1989 Ford Festiva L 1.3L I4 from North America


Fantastic gas saver, and it's original, no one else has one!


Well I bought the car 5 days ago, and have put 700 miles on it. That cost me about $45. I have gotten anywhere between 30 and 70 MPG.

I bought the car for $600, and have had to put $283 into getting to pass safety and IM. So it's cost me more than I wanted, but has saved me around $150 in gas compared to my other car, a 94 Cadillac Deville.

I had to have the exhaust between the catalytic convertor and muffler replaced at $119. And the emergency brake was broken; cost $45 to fix.

Otherwise, it leaks oil; enough to smoke visibly after long drives.

General Comments:

It's definitely a no frills car; 2 speaker AM/FM tape deck, FM doesn't work, tape doesn't work, and it can't remember where you were last time it was on. The presets also don't work.

The 1.3L engine is powerful enough to keep up with traffic; more torque than a Metro, so better MPG as well.

The headlights work well.

There is no: power steering, power windows, sunroof, electric anything, air conditioning. It does however have power brakes, which is a minute difference when coasting with the engine off.

Would you buy another car from this manufacturer? Yes

Review Date: 19th July, 2012

20th Jul 2012, 07:37

The Festiva was considered a disposable car when new, so when it sustained even moderate accident damage or required major mechanical work, it was usually junked rather than repaired.

So even though a lot were sold, most of the ones who have not yet been crushed, soon will be, to make more disposable cars.

20th Jul 2012, 21:42

I see these a little too often to consider them "original".

21st Jul 2012, 22:05

One that actually gets 70 MPG (as the reviewer claims) would certainly be original.

Suspect that if this claim is even true, it was while coasting downhill only.

30th Dec 2013, 08:58

I agree with the last post. I own an '89 with an auto trans, and the most I've ever gotten with it is 38 MPG. Pretty impressive for a 25 year old car, but nowhere near the 70 MPG claimed. Think the EPA says the low 40's for the 5 speed on the road. Check your numbers and your math. If you still come up with 70 MPG, please tell us how you do it.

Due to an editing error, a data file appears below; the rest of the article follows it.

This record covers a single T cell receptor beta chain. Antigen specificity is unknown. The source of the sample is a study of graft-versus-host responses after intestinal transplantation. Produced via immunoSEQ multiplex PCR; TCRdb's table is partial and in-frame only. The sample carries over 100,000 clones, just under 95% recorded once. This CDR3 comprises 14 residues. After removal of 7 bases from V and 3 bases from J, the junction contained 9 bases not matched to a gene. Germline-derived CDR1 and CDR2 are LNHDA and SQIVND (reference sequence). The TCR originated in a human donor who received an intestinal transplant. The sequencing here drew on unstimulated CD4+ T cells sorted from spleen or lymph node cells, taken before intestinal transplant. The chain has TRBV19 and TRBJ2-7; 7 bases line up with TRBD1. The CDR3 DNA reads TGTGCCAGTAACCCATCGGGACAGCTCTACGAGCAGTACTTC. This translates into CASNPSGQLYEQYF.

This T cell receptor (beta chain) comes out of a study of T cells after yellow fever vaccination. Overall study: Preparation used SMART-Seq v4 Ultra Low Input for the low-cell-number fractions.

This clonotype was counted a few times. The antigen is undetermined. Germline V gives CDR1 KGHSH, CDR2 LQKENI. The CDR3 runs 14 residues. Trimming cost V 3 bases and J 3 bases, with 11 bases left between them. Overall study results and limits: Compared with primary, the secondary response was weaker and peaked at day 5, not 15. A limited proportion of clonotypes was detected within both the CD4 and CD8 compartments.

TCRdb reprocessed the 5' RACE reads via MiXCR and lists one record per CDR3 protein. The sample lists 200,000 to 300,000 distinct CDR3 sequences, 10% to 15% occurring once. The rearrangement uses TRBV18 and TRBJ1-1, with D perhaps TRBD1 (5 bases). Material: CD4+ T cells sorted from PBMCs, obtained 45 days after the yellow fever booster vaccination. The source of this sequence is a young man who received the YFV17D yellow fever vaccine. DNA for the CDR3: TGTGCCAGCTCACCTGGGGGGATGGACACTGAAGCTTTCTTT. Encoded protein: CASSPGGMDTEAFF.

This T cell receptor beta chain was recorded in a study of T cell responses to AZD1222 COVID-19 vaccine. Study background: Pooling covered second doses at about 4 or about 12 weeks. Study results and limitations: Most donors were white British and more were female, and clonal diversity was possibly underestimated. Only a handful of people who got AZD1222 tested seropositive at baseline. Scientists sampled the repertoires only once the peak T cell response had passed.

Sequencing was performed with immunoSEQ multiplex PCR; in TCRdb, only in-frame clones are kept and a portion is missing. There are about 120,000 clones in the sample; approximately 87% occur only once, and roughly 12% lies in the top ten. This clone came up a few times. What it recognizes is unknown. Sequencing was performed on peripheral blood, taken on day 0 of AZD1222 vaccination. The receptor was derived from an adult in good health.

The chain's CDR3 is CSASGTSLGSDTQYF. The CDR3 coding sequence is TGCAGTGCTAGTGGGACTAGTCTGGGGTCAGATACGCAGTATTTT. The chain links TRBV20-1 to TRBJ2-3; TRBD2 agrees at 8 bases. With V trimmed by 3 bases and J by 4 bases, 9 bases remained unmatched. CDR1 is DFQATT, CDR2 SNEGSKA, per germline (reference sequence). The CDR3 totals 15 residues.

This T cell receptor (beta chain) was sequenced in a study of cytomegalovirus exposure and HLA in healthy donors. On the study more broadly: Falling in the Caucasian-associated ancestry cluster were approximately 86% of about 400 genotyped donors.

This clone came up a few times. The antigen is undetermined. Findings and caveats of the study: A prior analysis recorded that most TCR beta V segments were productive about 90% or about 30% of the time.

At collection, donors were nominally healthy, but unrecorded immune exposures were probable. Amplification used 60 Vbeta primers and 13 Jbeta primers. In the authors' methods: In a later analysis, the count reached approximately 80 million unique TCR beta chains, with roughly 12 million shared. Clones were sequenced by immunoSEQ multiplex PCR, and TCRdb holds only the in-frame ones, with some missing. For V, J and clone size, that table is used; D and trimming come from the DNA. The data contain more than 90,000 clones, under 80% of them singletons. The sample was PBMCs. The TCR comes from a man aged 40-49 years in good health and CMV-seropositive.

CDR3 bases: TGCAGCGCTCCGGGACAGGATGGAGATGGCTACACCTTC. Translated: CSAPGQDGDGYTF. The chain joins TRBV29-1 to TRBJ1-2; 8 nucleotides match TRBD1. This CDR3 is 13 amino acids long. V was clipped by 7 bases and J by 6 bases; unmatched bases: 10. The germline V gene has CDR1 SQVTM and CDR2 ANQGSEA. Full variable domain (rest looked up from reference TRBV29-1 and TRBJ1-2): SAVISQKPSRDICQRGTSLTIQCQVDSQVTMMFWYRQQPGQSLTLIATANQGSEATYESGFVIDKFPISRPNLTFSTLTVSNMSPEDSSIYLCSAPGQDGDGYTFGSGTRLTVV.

1989 Ford Festiva LX 1.3 from North America


Closest I've ever come to driving for free


When I purchased the car, I replaced the rear wheel bearings, muffler, and front brakes. Since that time, nothing.

General Comments:

At the time I bought this car gas was over $4.00 a gallon and I was looking for a motorcycle for fuel economy. Came across this little beauty with an EPA rating of over 30 MPG and a $500 price tag. I couldn't pass it up. It was the proverbial little old lady's, drive it to church on Sunday, car.

Since I've owned the vehicle, it has performed flawlessly. I live in an area that sees temps of -10 degrees and a 100" of snow in the winter and it has never failed to start or got stuck on me. I was simply amazed at how well this little piece goes through the snow.

The only things I've changed on the car were to swap out the 12" wheels that came on it with some 13"ers that came off a '97 Geo Metro, and take out the rear seats. 12" tires are hard to find now, and I was worried about blowing a tire somewhere and being stuck while the local tire shop tried to find a replacement. The 13s also helped the ride comfort quite a bit and made the speedometer pretty much dead on. I removed the rear seat because it was useless to begin with, and I wanted the extra cargo space. With the seat out, you can carry tons of stuff in the back of this thing. It's like a two seater wagon or a mini minivan.

The only draw back I've found with the car is it's not very good on the interstate. It loves expressways around town at 55 to 65 MPH, but it's not quite as happy on the highway at 65 to 75 MPH. Even getting 34 MPG as I do, the 10 gal. tank doesn't give enough range, and the seats are only good for maybe 3 hours before you need to hit the rest area. Noise levels are also high out on the road, but it was built as an economy car and is 20 years old.

To sum up, the car is reliable, roomy, cheap to own and operate, and fits in all those tight parking spots. I might add that the insurance on it is dirt cheap too.

Would you buy another car from this manufacturer? Yes

Review Date: 18th November, 2009

12th May 2010, 11:11

I've put on another 5,000 miles since this review was written, and haven't had to do anything to it other than change oil. Gas is back up to $3.00 a gallon again, so I'll be keeping her a while yet.

19th Aug 2011, 16:52

Update # 2:

Have now put 50,000 miles on this car. Had to replace the front crank seal at 125,000. $10.00 part, but required the removal of everything on the front of the engine, including the timing belt and gears. Replaced the belt as long as I was there for $24.00. That's it.

After more than 20 years since this car was built, auto manufacturers are now building cars with fuel economy in mind, and vehicles that get 30-40 mpg and run for up to 250,000 miles are becoming common. The question is, why did it take so long to get back to where we were in '89?